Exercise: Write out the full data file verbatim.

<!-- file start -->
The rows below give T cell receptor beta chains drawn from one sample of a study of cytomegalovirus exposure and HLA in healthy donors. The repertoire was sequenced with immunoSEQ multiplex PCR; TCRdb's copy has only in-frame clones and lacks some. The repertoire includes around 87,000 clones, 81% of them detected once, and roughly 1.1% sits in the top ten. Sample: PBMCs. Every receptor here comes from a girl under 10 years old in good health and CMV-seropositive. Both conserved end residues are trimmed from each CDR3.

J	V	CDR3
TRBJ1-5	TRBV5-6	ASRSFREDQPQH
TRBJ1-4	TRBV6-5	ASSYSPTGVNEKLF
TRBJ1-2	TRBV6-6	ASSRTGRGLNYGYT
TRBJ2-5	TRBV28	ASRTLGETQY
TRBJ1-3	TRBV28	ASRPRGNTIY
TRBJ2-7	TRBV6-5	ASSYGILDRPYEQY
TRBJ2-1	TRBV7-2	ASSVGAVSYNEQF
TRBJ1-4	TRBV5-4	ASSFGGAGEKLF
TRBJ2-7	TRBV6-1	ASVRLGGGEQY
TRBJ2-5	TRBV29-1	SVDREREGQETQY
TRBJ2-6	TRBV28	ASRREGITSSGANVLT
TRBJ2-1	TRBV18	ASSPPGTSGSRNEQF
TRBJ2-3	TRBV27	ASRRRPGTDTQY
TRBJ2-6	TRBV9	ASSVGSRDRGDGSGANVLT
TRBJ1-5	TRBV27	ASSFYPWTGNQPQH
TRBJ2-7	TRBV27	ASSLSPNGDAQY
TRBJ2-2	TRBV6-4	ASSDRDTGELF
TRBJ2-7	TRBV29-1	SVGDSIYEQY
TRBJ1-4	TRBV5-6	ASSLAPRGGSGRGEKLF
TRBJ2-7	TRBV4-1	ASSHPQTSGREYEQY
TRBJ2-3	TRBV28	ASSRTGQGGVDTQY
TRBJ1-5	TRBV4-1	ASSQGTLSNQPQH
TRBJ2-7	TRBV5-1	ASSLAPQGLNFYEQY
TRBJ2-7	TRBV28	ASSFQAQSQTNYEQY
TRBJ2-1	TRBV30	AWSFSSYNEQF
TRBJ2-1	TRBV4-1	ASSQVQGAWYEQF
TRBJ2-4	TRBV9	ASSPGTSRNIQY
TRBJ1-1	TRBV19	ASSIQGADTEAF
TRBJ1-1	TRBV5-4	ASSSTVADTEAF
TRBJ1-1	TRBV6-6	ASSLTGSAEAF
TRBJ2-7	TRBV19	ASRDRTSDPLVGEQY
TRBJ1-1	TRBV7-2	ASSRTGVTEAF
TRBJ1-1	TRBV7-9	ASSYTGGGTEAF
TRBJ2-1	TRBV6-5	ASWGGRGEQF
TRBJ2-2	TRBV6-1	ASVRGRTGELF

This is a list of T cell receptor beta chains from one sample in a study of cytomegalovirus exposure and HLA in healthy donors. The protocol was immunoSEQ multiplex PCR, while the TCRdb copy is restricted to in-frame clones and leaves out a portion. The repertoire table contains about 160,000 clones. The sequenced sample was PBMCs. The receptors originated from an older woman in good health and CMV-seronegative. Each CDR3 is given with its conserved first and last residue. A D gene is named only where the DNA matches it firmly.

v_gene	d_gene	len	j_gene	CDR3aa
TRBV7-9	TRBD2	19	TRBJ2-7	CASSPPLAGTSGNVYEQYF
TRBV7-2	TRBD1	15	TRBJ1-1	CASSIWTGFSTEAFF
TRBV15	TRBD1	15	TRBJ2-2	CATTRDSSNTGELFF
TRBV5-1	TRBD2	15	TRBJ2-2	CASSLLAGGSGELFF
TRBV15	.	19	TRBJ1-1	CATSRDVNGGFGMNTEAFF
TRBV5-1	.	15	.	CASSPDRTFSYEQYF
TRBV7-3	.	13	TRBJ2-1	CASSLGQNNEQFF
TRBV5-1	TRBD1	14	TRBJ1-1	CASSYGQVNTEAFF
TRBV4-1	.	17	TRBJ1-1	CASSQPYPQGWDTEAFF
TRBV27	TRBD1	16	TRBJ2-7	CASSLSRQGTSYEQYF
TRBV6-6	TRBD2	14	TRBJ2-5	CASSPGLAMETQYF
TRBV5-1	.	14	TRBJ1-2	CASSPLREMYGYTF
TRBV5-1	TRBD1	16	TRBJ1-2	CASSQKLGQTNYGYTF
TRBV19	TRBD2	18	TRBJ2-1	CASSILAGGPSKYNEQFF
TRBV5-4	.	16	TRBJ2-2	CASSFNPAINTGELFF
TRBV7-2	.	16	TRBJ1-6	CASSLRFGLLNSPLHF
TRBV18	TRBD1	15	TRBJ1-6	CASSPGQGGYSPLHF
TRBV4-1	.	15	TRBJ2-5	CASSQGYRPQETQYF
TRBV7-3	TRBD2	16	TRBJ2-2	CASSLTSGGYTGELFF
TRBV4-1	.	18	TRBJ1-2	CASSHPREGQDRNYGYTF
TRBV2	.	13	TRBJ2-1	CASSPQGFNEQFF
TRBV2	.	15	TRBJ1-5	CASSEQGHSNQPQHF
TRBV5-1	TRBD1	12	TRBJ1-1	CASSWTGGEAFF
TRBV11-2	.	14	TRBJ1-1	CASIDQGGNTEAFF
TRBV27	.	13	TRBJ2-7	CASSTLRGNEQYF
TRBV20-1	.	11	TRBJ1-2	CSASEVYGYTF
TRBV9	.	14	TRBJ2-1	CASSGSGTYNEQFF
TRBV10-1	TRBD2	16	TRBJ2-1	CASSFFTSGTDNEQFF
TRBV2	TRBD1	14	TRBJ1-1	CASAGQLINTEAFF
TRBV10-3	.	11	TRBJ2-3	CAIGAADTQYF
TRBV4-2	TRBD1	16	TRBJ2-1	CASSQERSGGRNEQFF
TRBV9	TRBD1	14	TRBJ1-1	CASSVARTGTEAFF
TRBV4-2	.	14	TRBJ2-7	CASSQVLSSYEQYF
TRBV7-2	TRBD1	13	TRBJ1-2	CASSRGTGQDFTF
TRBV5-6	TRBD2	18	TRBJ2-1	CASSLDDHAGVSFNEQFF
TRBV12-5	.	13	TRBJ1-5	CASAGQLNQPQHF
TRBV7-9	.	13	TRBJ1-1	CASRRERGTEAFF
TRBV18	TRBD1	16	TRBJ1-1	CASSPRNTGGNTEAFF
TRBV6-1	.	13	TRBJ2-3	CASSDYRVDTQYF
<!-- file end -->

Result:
The rows below give T cell receptor beta chains drawn from one sample of a study of cytomegalovirus exposure and HLA in healthy donors. The repertoire was sequenced with immunoSEQ multiplex PCR; TCRdb's copy has only in-frame clones and lacks some. The repertoire includes around 87,000 clones, 81% of them detected once, and roughly 1.1% sits in the top ten. Sample: PBMCs. Every receptor here comes from a girl under 10 years old in good health and CMV-seropositive. Both conserved end residues are trimmed from each CDR3.

J	V	CDR3
TRBJ1-5	TRBV5-6	ASRSFREDQPQH
TRBJ1-4	TRBV6-5	ASSYSPTGVNEKLF
TRBJ1-2	TRBV6-6	ASSRTGRGLNYGYT
TRBJ2-5	TRBV28	ASRTLGETQY
TRBJ1-3	TRBV28	ASRPRGNTIY
TRBJ2-7	TRBV6-5	ASSYGILDRPYEQY
TRBJ2-1	TRBV7-2	ASSVGAVSYNEQF
TRBJ1-4	TRBV5-4	ASSFGGAGEKLF
TRBJ2-7	TRBV6-1	ASVRLGGGEQY
TRBJ2-5	TRBV29-1	SVDREREGQETQY
TRBJ2-6	TRBV28	ASRREGITSSGANVLT
TRBJ2-1	TRBV18	ASSPPGTSGSRNEQF
TRBJ2-3	TRBV27	ASRRRPGTDTQY
TRBJ2-6	TRBV9	ASSVGSRDRGDGSGANVLT
TRBJ1-5	TRBV27	ASSFYPWTGNQPQH
TRBJ2-7	TRBV27	ASSLSPNGDAQY
TRBJ2-2	TRBV6-4	ASSDRDTGELF
TRBJ2-7	TRBV29-1	SVGDSIYEQY
TRBJ1-4	TRBV5-6	ASSLAPRGGSGRGEKLF
TRBJ2-7	TRBV4-1	ASSHPQTSGREYEQY
TRBJ2-3	TRBV28	ASSRTGQGGVDTQY
TRBJ1-5	TRBV4-1	ASSQGTLSNQPQH
TRBJ2-7	TRBV5-1	ASSLAPQGLNFYEQY
TRBJ2-7	TRBV28	ASSFQAQSQTNYEQY
TRBJ2-1	TRBV30	AWSFSSYNEQF
TRBJ2-1	TRBV4-1	ASSQVQGAWYEQF
TRBJ2-4	TRBV9	ASSPGTSRNIQY
TRBJ1-1	TRBV19	ASSIQGADTEAF
TRBJ1-1	TRBV5-4	ASSSTVADTEAF
TRBJ1-1	TRBV6-6	ASSLTGSAEAF
TRBJ2-7	TRBV19	ASRDRTSDPLVGEQY
TRBJ1-1	TRBV7-2	ASSRTGVTEAF
TRBJ1-1	TRBV7-9	ASSYTGGGTEAF
TRBJ2-1	TRBV6-5	ASWGGRGEQF
TRBJ2-2	TRBV6-1	ASVRGRTGELF

This is a list of T cell receptor beta chains from one sample in a study of cytomegalovirus exposure and HLA in healthy donors. The protocol was immunoSEQ multiplex PCR, while the TCRdb copy is restricted to in-frame clones and leaves out a portion. The repertoire table contains about 160,000 clones. The sequenced sample was PBMCs. The receptors originated from an older woman in good health and CMV-seronegative. Each CDR3 is given with its conserved first and last residue. A D gene is named only where the DNA matches it firmly.

v_gene	d_gene	len	j_gene	CDR3aa
TRBV7-9	TRBD2	19	TRBJ2-7	CASSPPLAGTSGNVYEQYF
TRBV7-2	TRBD1	15	TRBJ1-1	CASSIWTGFSTEAFF
TRBV15	TRBD1	15	TRBJ2-2	CATTRDSSNTGELFF
TRBV5-1	TRBD2	15	TRBJ2-2	CASSLLAGGSGELFF
TRBV15	.	19	TRBJ1-1	CATSRDVNGGFGMNTEAFF
TRBV5-1	.	15	.	CASSPDRTFSYEQYF
TRBV7-3	.	13	TRBJ2-1	CASSLGQNNEQFF
TRBV5-1	TRBD1	14	TRBJ1-1	CASSYGQVNTEAFF
TRBV4-1	.	17	TRBJ1-1	CASSQPYPQGWDTEAFF
TRBV27	TRBD1	16	TRBJ2-7	CASSLSRQGTSYEQYF
TRBV6-6	TRBD2	14	TRBJ2-5	CASSPGLAMETQYF
TRBV5-1	.	14	TRBJ1-2	CASSPLREMYGYTF
TRBV5-1	TRBD1	16	TRBJ1-2	CASSQKLGQTNYGYTF
TRBV19	TRBD2	18	TRBJ2-1	CASSILAGGPSKYNEQFF
TRBV5-4	.	16	TRBJ2-2	CASSFNPAINTGELFF
TRBV7-2	.	16	TRBJ1-6	CASSLRFGLLNSPLHF
TRBV18	TRBD1	15	TRBJ1-6	CASSPGQGGYSPLHF
TRBV4-1	.	15	TRBJ2-5	CASSQGYRPQETQYF
TRBV7-3	TRBD2	16	TRBJ2-2	CASSLTSGGYTGELFF
TRBV4-1	.	18	TRBJ1-2	CASSHPREGQDRNYGYTF
TRBV2	.	13	TRBJ2-1	CASSPQGFNEQFF
TRBV2	.	15	TRBJ1-5	CASSEQGHSNQPQHF
TRBV5-1	TRBD1	12	TRBJ1-1	CASSWTGGEAFF
TRBV11-2	.	14	TRBJ1-1	CASIDQGGNTEAFF
TRBV27	.	13	TRBJ2-7	CASSTLRGNEQYF
TRBV20-1	.	11	TRBJ1-2	CSASEVYGYTF
TRBV9	.	14	TRBJ2-1	CASSGSGTYNEQFF
TRBV10-1	TRBD2	16	TRBJ2-1	CASSFFTSGTDNEQFF
TRBV2	TRBD1	14	TRBJ1-1	CASAGQLINTEAFF
TRBV10-3	.	11	TRBJ2-3	CAIGAADTQYF
TRBV4-2	TRBD1	16	TRBJ2-1	CASSQERSGGRNEQFF
TRBV9	TRBD1	14	TRBJ1-1	CASSVARTGTEAFF
TRBV4-2	.	14	TRBJ2-7	CASSQVLSSYEQYF
TRBV7-2	TRBD1	13	TRBJ1-2	CASSRGTGQDFTF
TRBV5-6	TRBD2	18	TRBJ2-1	CASSLDDHAGVSFNEQFF
TRBV12-5	.	13	TRBJ1-5	CASAGQLNQPQHF
TRBV7-9	.	13	TRBJ1-1	CASRRERGTEAFF
TRBV18	TRBD1	16	TRBJ1-1	CASSPRNTGGNTEAFF
TRBV6-1	.	13	TRBJ2-3	CASSDYRVDTQYF